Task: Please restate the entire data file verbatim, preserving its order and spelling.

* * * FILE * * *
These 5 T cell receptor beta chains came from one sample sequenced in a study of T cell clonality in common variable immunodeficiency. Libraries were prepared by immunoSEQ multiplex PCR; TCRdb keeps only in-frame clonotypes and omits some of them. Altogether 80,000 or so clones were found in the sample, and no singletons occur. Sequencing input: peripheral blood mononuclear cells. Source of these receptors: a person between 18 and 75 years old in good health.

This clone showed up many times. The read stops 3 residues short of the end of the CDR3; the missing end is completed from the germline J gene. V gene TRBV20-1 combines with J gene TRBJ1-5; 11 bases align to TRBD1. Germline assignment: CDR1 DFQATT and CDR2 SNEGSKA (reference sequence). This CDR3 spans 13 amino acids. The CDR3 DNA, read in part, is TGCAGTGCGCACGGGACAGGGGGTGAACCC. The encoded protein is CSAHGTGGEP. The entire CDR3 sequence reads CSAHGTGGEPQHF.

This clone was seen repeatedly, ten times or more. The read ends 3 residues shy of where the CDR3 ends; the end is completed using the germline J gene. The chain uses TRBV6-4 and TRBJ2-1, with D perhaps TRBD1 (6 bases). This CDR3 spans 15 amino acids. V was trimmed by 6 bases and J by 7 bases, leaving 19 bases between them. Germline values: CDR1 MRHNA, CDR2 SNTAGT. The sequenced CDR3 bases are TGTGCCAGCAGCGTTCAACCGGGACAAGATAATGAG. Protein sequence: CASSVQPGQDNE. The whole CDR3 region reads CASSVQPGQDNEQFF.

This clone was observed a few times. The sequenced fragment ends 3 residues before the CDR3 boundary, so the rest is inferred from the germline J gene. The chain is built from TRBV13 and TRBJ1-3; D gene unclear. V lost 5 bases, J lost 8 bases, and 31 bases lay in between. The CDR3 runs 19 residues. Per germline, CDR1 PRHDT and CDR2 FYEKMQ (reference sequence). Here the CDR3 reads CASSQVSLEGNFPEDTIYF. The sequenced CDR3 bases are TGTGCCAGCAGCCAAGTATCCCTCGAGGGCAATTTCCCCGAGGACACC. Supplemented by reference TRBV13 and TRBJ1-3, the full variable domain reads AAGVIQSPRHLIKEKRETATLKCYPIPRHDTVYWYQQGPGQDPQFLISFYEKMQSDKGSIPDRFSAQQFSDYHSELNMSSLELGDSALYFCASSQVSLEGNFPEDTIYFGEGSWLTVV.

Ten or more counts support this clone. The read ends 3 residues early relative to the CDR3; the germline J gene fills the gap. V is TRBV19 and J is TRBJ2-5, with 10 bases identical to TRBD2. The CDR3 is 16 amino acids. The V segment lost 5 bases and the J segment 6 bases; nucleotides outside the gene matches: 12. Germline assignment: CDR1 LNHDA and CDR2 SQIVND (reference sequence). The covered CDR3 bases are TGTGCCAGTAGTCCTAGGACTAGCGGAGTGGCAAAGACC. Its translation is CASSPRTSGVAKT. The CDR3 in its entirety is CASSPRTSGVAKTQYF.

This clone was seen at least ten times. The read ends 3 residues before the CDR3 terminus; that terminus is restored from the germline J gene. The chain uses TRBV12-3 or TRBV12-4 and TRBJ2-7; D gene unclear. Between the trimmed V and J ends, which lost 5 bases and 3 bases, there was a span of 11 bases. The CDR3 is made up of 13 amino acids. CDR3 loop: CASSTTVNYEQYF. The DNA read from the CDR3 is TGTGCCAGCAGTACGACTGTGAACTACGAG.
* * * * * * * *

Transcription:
These 5 T cell receptor beta chains came from one sample sequenced in a study of T cell clonality in common variable immunodeficiency. Libraries were prepared by immunoSEQ multiplex PCR; TCRdb keeps only in-frame clonotypes and omits some of them. Altogether 80,000 or so clones were found in the sample, and no singletons occur. Sequencing input: peripheral blood mononuclear cells. Source of these receptors: a person between 18 and 75 years old in good health.

This clone showed up many times. The read stops 3 residues short of the end of the CDR3; the missing end is completed from the germline J gene. V gene TRBV20-1 combines with J gene TRBJ1-5; 11 bases align to TRBD1. Germline assignment: CDR1 DFQATT and CDR2 SNEGSKA (reference sequence). This CDR3 spans 13 amino acids. The CDR3 DNA, read in part, is TGCAGTGCGCACGGGACAGGGGGTGAACCC. The encoded protein is CSAHGTGGEP. The entire CDR3 sequence reads CSAHGTGGEPQHF.

This clone was seen repeatedly, ten times or more. The read ends 3 residues shy of where the CDR3 ends; the end is completed using the germline J gene. The chain uses TRBV6-4 and TRBJ2-1, with D perhaps TRBD1 (6 bases). This CDR3 spans 15 amino acids. V was trimmed by 6 bases and J by 7 bases, leaving 19 bases between them. Germline values: CDR1 MRHNA, CDR2 SNTAGT. The sequenced CDR3 bases are TGTGCCAGCAGCGTTCAACCGGGACAAGATAATGAG. Protein sequence: CASSVQPGQDNE. The whole CDR3 region reads CASSVQPGQDNEQFF.

This clone was observed a few times. The sequenced fragment ends 3 residues before the CDR3 boundary, so the rest is inferred from the germline J gene. The chain is built from TRBV13 and TRBJ1-3; D gene unclear. V lost 5 bases, J lost 8 bases, and 31 bases lay in between. The CDR3 runs 19 residues. Per germline, CDR1 PRHDT and CDR2 FYEKMQ (reference sequence). Here the CDR3 reads CASSQVSLEGNFPEDTIYF. The sequenced CDR3 bases are TGTGCCAGCAGCCAAGTATCCCTCGAGGGCAATTTCCCCGAGGACACC. Supplemented by reference TRBV13 and TRBJ1-3, the full variable domain reads AAGVIQSPRHLIKEKRETATLKCYPIPRHDTVYWYQQGPGQDPQFLISFYEKMQSDKGSIPDRFSAQQFSDYHSELNMSSLELGDSALYFCASSQVSLEGNFPEDTIYFGEGSWLTVV.

Ten or more counts support this clone. The read ends 3 residues early relative to the CDR3; the germline J gene fills the gap. V is TRBV19 and J is TRBJ2-5, with 10 bases identical to TRBD2. The CDR3 is 16 amino acids. The V segment lost 5 bases and the J segment 6 bases; nucleotides outside the gene matches: 12. Germline assignment: CDR1 LNHDA and CDR2 SQIVND (reference sequence). The covered CDR3 bases are TGTGCCAGTAGTCCTAGGACTAGCGGAGTGGCAAAGACC. Its translation is CASSPRTSGVAKT. The CDR3 in its entirety is CASSPRTSGVAKTQYF.

This clone was seen at least ten times. The read ends 3 residues before the CDR3 terminus; that terminus is restored from the germline J gene. The chain uses TRBV12-3 or TRBV12-4 and TRBJ2-7; D gene unclear. Between the trimmed V and J ends, which lost 5 bases and 3 bases, there was a span of 11 bases. The CDR3 is made up of 13 amino acids. CDR3 loop: CASSTTVNYEQYF. The DNA read from the CDR3 is TGTGCCAGCAGTACGACTGTGAACTACGAG.